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Tarsal Tunnel Syndrome

The tarsal tunnel is on the inner side of the ankle behind the medial malleolus (the small bump on the inside of your ankle. Tarsal tunnel syndrome is when the tibial nerve is compressed as it passes through the tarsal tunnel, beneath the flexor muscles near the ankle. It is also known as ‘posterior tibial neuralgia’ and can sometimes accompany, or be confused with other conditions including plantar fasciitis or heel spurs (bony lumps that form on the heel bone).

What causes tarsal tunnel syndrome?

Causes include:

  • Ankle sprain or other injuries that cause swelling near the tarsal tunnel and press on the nerve
  • Having flat feet, causing the heel to tilt to the outside and stretch the nerve on the inside of the ankle
  • A ganglion or other swelling that presses on the nerve
  • Diabetes or other disease such as hindfoot or midfoot arthritis that can cause swelling near the tunnel

What are the signs of tarsal tunnel syndrome?

Signs include tingling or numbness that may come and go at first, but gradually become worse. You may also have pain in the arch of your foot.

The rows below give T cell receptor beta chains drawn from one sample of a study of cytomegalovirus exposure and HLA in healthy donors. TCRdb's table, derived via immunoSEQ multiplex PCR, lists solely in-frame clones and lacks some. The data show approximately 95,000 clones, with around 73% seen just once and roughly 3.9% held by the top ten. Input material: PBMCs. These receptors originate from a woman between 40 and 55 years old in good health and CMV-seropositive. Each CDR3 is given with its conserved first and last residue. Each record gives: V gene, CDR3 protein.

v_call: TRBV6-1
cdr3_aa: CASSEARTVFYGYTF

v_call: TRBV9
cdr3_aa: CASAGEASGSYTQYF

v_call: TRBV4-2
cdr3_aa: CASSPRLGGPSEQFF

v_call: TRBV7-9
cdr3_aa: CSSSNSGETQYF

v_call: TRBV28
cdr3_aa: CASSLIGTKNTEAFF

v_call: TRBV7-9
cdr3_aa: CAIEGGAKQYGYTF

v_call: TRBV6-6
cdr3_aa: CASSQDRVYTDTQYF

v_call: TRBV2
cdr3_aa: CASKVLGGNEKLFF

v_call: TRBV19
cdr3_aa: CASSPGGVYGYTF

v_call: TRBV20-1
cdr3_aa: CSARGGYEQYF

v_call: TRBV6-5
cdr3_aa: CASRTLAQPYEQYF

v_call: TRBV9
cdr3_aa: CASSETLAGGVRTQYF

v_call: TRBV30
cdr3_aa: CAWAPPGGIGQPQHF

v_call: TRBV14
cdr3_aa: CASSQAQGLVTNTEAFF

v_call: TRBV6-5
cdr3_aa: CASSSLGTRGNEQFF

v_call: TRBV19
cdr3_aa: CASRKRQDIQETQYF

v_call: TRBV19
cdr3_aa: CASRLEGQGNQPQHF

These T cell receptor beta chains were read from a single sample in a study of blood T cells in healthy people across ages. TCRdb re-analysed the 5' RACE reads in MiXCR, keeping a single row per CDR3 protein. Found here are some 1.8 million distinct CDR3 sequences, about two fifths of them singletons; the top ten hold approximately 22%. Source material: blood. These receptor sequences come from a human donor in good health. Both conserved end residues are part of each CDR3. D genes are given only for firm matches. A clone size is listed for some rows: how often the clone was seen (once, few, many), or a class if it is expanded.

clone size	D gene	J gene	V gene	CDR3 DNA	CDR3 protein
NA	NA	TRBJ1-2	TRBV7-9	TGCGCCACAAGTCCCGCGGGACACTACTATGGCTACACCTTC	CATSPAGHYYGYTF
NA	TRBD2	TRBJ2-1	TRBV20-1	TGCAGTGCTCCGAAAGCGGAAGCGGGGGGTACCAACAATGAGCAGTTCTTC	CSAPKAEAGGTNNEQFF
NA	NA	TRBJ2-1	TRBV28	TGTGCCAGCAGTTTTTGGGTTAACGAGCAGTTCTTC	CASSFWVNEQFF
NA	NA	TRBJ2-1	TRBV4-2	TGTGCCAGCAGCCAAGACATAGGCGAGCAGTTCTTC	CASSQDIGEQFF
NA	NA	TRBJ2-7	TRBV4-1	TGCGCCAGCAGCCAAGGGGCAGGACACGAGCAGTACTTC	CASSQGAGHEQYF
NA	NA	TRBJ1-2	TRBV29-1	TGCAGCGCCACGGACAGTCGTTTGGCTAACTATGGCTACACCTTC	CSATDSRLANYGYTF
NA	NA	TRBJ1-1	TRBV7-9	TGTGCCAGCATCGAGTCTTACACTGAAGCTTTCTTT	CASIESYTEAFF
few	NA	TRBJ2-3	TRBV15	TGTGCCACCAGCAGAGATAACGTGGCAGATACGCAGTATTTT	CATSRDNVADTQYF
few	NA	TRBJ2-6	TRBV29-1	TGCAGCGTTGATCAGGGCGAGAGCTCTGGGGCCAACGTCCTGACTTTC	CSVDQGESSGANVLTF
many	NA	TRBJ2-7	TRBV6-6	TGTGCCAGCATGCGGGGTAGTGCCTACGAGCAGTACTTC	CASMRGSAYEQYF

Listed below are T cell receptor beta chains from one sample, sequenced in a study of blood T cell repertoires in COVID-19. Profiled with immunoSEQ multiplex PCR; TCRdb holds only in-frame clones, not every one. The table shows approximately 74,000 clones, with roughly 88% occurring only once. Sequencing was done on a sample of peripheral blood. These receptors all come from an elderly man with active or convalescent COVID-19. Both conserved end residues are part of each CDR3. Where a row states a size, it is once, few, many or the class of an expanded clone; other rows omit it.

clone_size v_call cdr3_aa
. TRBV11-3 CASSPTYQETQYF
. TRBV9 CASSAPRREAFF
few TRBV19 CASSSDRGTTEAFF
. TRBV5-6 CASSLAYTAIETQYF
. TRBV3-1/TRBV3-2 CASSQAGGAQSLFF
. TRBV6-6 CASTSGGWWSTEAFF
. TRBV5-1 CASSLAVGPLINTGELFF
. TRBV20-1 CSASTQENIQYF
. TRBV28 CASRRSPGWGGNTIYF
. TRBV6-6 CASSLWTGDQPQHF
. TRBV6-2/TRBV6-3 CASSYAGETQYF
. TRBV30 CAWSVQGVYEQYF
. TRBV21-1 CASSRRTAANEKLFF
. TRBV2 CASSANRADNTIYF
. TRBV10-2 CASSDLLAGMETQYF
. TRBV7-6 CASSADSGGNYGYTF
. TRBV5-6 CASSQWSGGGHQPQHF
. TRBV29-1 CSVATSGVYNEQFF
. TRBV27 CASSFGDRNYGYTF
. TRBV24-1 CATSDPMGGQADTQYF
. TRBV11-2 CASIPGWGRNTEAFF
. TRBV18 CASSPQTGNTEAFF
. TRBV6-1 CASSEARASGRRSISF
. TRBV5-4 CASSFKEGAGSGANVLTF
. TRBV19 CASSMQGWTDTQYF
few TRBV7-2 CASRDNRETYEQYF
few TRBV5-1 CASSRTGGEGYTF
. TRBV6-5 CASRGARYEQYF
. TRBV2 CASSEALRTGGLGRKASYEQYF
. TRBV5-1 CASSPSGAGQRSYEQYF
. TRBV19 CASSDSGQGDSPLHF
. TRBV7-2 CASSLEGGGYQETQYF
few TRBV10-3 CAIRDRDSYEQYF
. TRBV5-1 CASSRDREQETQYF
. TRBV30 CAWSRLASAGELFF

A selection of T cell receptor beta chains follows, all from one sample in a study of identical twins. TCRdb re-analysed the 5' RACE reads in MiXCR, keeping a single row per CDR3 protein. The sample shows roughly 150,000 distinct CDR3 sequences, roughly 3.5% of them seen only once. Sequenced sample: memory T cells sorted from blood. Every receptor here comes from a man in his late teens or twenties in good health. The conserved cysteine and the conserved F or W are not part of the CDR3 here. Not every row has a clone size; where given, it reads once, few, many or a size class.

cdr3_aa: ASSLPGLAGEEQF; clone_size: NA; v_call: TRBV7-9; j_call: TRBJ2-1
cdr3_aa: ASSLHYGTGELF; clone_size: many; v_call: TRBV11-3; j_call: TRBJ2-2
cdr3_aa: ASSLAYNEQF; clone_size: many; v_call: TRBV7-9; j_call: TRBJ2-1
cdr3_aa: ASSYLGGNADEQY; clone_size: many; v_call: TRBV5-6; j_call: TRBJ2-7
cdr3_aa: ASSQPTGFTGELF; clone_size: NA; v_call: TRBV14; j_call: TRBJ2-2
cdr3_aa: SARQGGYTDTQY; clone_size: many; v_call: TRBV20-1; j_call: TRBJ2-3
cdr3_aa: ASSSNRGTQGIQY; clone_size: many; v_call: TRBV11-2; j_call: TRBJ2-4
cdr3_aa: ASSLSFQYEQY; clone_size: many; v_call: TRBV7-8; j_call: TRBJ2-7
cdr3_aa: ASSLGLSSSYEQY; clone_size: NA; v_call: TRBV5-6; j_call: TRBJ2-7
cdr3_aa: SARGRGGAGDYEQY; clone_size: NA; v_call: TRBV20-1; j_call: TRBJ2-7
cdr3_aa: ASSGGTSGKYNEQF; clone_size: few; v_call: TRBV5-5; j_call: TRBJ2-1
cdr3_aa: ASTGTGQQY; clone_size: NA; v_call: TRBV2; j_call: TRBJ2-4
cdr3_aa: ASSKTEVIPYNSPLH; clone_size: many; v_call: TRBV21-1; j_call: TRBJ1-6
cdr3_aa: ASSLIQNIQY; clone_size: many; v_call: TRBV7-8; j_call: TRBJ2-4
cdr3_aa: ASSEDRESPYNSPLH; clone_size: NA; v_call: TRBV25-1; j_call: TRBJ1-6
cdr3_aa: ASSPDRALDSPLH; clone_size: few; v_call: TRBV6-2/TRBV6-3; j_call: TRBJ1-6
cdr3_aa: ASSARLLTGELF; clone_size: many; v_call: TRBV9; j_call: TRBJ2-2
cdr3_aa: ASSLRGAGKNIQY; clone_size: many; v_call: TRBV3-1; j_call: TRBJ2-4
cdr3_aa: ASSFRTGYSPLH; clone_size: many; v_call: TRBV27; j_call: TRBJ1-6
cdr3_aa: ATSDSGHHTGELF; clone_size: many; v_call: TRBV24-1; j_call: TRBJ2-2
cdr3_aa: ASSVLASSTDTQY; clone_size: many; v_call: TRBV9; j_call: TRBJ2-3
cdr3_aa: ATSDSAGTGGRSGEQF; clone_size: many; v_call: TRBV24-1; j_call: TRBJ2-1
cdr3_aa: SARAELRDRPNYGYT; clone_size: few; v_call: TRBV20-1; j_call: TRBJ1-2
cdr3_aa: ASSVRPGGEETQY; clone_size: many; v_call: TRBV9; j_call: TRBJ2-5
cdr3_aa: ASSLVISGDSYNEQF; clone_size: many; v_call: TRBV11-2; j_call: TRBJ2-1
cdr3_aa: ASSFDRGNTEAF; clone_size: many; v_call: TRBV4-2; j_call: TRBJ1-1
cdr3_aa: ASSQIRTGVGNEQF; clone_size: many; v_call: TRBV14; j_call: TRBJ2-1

How is tarsal tunnel syndrome diagnosed?

During your first appointment, you’ll have an opportunity to discuss your symptoms with Mr Heidari, who will be able to advise you on the best course of treatment. He may also arrange X-rays to check for problems such as arthritis or bone spurs, as well as an MRI scan to check for swelling in the tendon.

What does treatment involve?

Not everyone who has tarsal tunnel syndrome needs to have surgery. Using specially designed shoes or insoles can help to relieve pressure on the posterior tibial nerve. You may also be advised to take anti-inflammatory painkillers and, if necessary, have steroid injections to reduce inflammation in the tendon.

In some cases, Mr Heidari may suggest that you follow a tailored programme of exercises, working with a member of the physiotherapy team. If non-operative treatments don’t relieve your pain, you may be offered surgery to remove tissue that is causing the nerve compression.

This information is written as a guide to your treatment but it is not intended to replace the advice of your doctor. Please contact us for advice if you are worried about any aspect of your health or recovery.